As I said in July of this year,
for god the word, logos (λόγος), calls forth the thing.
Again.  Words matter.  And so they are dangerous.  Not because truths will prevail, but because expressed they will not be ignored.  And, of course, sometimes they matter.
When in the course of human events.
Not guilty.
With this ring.
And so we speak truth because it matters.  Even if nobody listens.  
From Lee Stonum, to Scott Greenfield, to Mark Bennett, here's Jaqueline Goodman's punishment argument on behalf of Andrew Gallo.
Everyone is pretending. Pretending that Andrew isn’t a good person, not an ordinary young man. Pretending that three sets of parents who held their babies in their arms and dreamed about their futures are any different from parents who, at that same time 23 years ago, on those very same days, held their first baby boy, Andrew, bounced him on their knee, and dreamed of his future, full of love and promise.
Pretending those innocent parents are not victims themselves. Pretending their pain is less relevant here.

Pretending that the victims were not themselves human– beautiful and yes, flawed. Pretending that Courtney Stewart’s mistakes did not exist, and that Andrew Gallo’s mistakes were intent to kill. We’re pretending that Andrew is on par with those depraved killers who look into the eyes of their victims and determine wilfully to take their lives. We’re pretending that 51 years to life will have any impact on whether a different young man or woman drinks, and then foolishly gets behind the wheel, believing, as they do, in their omnipotence, their immortality. We’re pretending that here, today, that we are somehow not taking another life with cold intention, in response to the loss of lives in a tragic accident.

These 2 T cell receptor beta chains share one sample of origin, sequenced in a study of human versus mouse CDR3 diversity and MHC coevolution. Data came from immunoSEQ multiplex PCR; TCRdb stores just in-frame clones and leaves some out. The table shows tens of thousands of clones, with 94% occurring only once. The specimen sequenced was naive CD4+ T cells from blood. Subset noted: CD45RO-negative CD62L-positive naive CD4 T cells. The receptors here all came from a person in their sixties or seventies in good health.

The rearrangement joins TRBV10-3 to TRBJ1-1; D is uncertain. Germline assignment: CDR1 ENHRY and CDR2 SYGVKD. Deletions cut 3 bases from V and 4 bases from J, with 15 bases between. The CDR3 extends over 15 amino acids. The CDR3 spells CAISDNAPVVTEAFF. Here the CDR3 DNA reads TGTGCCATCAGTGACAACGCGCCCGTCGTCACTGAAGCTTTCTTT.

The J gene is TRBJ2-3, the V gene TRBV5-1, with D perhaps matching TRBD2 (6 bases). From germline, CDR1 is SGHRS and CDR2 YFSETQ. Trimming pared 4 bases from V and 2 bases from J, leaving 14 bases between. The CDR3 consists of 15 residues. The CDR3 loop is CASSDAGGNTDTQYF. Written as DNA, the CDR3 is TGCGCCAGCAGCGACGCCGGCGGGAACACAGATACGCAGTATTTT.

Well I will not pretend. 

Andrew Gallo is a good and gentle soul who never set out to harm another person, and who does not deserve to lose his life.

He comes from a good family– a military family, his own brother a marine. A family who, in deference to the pain of the parents of the victims, and without thought of their own sorrow, every day gave up the front seats in their son’s own trial to the parents of the decedents here. They quietly sat in the back, entered and exited last, even as their son’s taking was on display in slow motion.